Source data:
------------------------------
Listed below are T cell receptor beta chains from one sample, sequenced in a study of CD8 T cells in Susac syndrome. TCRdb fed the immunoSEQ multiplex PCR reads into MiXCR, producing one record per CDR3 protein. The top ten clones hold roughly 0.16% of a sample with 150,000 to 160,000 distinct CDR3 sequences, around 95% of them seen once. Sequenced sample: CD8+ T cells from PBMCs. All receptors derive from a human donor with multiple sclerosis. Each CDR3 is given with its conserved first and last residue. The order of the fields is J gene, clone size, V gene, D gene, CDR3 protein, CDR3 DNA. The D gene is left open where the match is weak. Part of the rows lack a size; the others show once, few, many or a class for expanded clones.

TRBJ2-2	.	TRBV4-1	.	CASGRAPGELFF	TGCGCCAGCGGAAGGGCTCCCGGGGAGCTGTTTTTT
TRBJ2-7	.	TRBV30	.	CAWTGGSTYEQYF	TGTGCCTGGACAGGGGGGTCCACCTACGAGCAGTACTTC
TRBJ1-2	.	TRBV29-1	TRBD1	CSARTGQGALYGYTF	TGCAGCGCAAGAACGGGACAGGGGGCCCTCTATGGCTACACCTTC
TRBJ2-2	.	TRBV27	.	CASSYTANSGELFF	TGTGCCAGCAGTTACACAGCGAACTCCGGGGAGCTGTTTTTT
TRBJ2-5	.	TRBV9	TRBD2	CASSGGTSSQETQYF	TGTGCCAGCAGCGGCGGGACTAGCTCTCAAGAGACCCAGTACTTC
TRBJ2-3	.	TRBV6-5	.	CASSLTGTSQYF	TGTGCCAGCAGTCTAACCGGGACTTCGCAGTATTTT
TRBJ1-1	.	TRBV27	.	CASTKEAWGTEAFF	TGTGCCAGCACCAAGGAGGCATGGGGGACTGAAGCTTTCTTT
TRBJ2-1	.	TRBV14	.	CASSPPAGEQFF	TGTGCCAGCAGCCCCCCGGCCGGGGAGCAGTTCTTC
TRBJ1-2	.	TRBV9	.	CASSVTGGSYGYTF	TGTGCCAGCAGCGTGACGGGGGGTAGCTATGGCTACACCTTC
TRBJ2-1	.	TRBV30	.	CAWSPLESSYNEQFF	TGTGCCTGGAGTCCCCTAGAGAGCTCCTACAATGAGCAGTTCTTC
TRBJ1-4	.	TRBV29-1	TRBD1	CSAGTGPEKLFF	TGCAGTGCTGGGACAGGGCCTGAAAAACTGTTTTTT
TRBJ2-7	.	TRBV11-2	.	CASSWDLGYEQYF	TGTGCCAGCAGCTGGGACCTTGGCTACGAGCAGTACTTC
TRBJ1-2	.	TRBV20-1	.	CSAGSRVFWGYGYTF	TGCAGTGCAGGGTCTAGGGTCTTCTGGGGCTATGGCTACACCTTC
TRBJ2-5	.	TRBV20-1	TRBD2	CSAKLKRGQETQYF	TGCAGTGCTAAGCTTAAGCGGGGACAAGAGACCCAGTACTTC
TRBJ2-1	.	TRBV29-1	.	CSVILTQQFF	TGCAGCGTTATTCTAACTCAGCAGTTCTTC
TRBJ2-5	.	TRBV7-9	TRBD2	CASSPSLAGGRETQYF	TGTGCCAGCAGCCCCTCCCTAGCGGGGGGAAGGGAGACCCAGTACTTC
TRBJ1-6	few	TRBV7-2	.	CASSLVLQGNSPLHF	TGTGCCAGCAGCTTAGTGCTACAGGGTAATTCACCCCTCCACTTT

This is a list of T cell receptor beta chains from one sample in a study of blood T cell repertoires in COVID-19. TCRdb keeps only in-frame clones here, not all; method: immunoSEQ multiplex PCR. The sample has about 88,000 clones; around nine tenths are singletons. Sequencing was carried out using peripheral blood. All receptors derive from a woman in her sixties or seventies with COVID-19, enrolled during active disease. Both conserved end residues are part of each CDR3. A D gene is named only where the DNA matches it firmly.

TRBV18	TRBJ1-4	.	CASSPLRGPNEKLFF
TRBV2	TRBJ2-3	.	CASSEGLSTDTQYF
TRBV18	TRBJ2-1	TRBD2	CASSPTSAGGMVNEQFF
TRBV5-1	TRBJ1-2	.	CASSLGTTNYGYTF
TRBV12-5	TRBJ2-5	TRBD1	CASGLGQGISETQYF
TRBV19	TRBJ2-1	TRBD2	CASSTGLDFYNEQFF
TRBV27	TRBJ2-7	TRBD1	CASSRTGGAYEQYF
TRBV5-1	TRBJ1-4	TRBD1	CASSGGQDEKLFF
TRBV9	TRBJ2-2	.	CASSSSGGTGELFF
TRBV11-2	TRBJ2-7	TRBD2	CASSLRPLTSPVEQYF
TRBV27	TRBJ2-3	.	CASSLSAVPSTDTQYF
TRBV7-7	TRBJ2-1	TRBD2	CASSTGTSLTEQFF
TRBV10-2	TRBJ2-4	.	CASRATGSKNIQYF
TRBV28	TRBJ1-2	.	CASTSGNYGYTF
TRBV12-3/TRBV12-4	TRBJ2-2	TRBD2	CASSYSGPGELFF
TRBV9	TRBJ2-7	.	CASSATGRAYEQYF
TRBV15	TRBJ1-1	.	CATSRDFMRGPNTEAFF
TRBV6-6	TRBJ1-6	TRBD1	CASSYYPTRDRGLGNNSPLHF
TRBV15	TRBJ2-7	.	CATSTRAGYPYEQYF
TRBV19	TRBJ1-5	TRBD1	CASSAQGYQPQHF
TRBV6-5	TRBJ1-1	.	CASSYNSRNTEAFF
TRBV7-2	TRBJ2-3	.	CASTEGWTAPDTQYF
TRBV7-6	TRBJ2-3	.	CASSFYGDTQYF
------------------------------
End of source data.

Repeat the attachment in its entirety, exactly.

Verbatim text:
Listed below are T cell receptor beta chains from one sample, sequenced in a study of CD8 T cells in Susac syndrome. TCRdb fed the immunoSEQ multiplex PCR reads into MiXCR, producing one record per CDR3 protein. The top ten clones hold roughly 0.16% of a sample with 150,000 to 160,000 distinct CDR3 sequences, around 95% of them seen once. Sequenced sample: CD8+ T cells from PBMCs. All receptors derive from a human donor with multiple sclerosis. Each CDR3 is given with its conserved first and last residue. The order of the fields is J gene, clone size, V gene, D gene, CDR3 protein, CDR3 DNA. The D gene is left open where the match is weak. Part of the rows lack a size; the others show once, few, many or a class for expanded clones.

TRBJ2-2	.	TRBV4-1	.	CASGRAPGELFF	TGCGCCAGCGGAAGGGCTCCCGGGGAGCTGTTTTTT
TRBJ2-7	.	TRBV30	.	CAWTGGSTYEQYF	TGTGCCTGGACAGGGGGGTCCACCTACGAGCAGTACTTC
TRBJ1-2	.	TRBV29-1	TRBD1	CSARTGQGALYGYTF	TGCAGCGCAAGAACGGGACAGGGGGCCCTCTATGGCTACACCTTC
TRBJ2-2	.	TRBV27	.	CASSYTANSGELFF	TGTGCCAGCAGTTACACAGCGAACTCCGGGGAGCTGTTTTTT
TRBJ2-5	.	TRBV9	TRBD2	CASSGGTSSQETQYF	TGTGCCAGCAGCGGCGGGACTAGCTCTCAAGAGACCCAGTACTTC
TRBJ2-3	.	TRBV6-5	.	CASSLTGTSQYF	TGTGCCAGCAGTCTAACCGGGACTTCGCAGTATTTT
TRBJ1-1	.	TRBV27	.	CASTKEAWGTEAFF	TGTGCCAGCACCAAGGAGGCATGGGGGACTGAAGCTTTCTTT
TRBJ2-1	.	TRBV14	.	CASSPPAGEQFF	TGTGCCAGCAGCCCCCCGGCCGGGGAGCAGTTCTTC
TRBJ1-2	.	TRBV9	.	CASSVTGGSYGYTF	TGTGCCAGCAGCGTGACGGGGGGTAGCTATGGCTACACCTTC
TRBJ2-1	.	TRBV30	.	CAWSPLESSYNEQFF	TGTGCCTGGAGTCCCCTAGAGAGCTCCTACAATGAGCAGTTCTTC
TRBJ1-4	.	TRBV29-1	TRBD1	CSAGTGPEKLFF	TGCAGTGCTGGGACAGGGCCTGAAAAACTGTTTTTT
TRBJ2-7	.	TRBV11-2	.	CASSWDLGYEQYF	TGTGCCAGCAGCTGGGACCTTGGCTACGAGCAGTACTTC
TRBJ1-2	.	TRBV20-1	.	CSAGSRVFWGYGYTF	TGCAGTGCAGGGTCTAGGGTCTTCTGGGGCTATGGCTACACCTTC
TRBJ2-5	.	TRBV20-1	TRBD2	CSAKLKRGQETQYF	TGCAGTGCTAAGCTTAAGCGGGGACAAGAGACCCAGTACTTC
TRBJ2-1	.	TRBV29-1	.	CSVILTQQFF	TGCAGCGTTATTCTAACTCAGCAGTTCTTC
TRBJ2-5	.	TRBV7-9	TRBD2	CASSPSLAGGRETQYF	TGTGCCAGCAGCCCCTCCCTAGCGGGGGGAAGGGAGACCCAGTACTTC
TRBJ1-6	few	TRBV7-2	.	CASSLVLQGNSPLHF	TGTGCCAGCAGCTTAGTGCTACAGGGTAATTCACCCCTCCACTTT

This is a list of T cell receptor beta chains from one sample in a study of blood T cell repertoires in COVID-19. TCRdb keeps only in-frame clones here, not all; method: immunoSEQ multiplex PCR. The sample has about 88,000 clones; around nine tenths are singletons. Sequencing was carried out using peripheral blood. All receptors derive from a woman in her sixties or seventies with COVID-19, enrolled during active disease. Both conserved end residues are part of each CDR3. A D gene is named only where the DNA matches it firmly.

TRBV18	TRBJ1-4	.	CASSPLRGPNEKLFF
TRBV2	TRBJ2-3	.	CASSEGLSTDTQYF
TRBV18	TRBJ2-1	TRBD2	CASSPTSAGGMVNEQFF
TRBV5-1	TRBJ1-2	.	CASSLGTTNYGYTF
TRBV12-5	TRBJ2-5	TRBD1	CASGLGQGISETQYF
TRBV19	TRBJ2-1	TRBD2	CASSTGLDFYNEQFF
TRBV27	TRBJ2-7	TRBD1	CASSRTGGAYEQYF
TRBV5-1	TRBJ1-4	TRBD1	CASSGGQDEKLFF
TRBV9	TRBJ2-2	.	CASSSSGGTGELFF
TRBV11-2	TRBJ2-7	TRBD2	CASSLRPLTSPVEQYF
TRBV27	TRBJ2-3	.	CASSLSAVPSTDTQYF
TRBV7-7	TRBJ2-1	TRBD2	CASSTGTSLTEQFF
TRBV10-2	TRBJ2-4	.	CASRATGSKNIQYF
TRBV28	TRBJ1-2	.	CASTSGNYGYTF
TRBV12-3/TRBV12-4	TRBJ2-2	TRBD2	CASSYSGPGELFF
TRBV9	TRBJ2-7	.	CASSATGRAYEQYF
TRBV15	TRBJ1-1	.	CATSRDFMRGPNTEAFF
TRBV6-6	TRBJ1-6	TRBD1	CASSYYPTRDRGLGNNSPLHF
TRBV15	TRBJ2-7	.	CATSTRAGYPYEQYF
TRBV19	TRBJ1-5	TRBD1	CASSAQGYQPQHF
TRBV6-5	TRBJ1-1	.	CASSYNSRNTEAFF
TRBV7-2	TRBJ2-3	.	CASTEGWTAPDTQYF
TRBV7-6	TRBJ2-3	.	CASSFYGDTQYF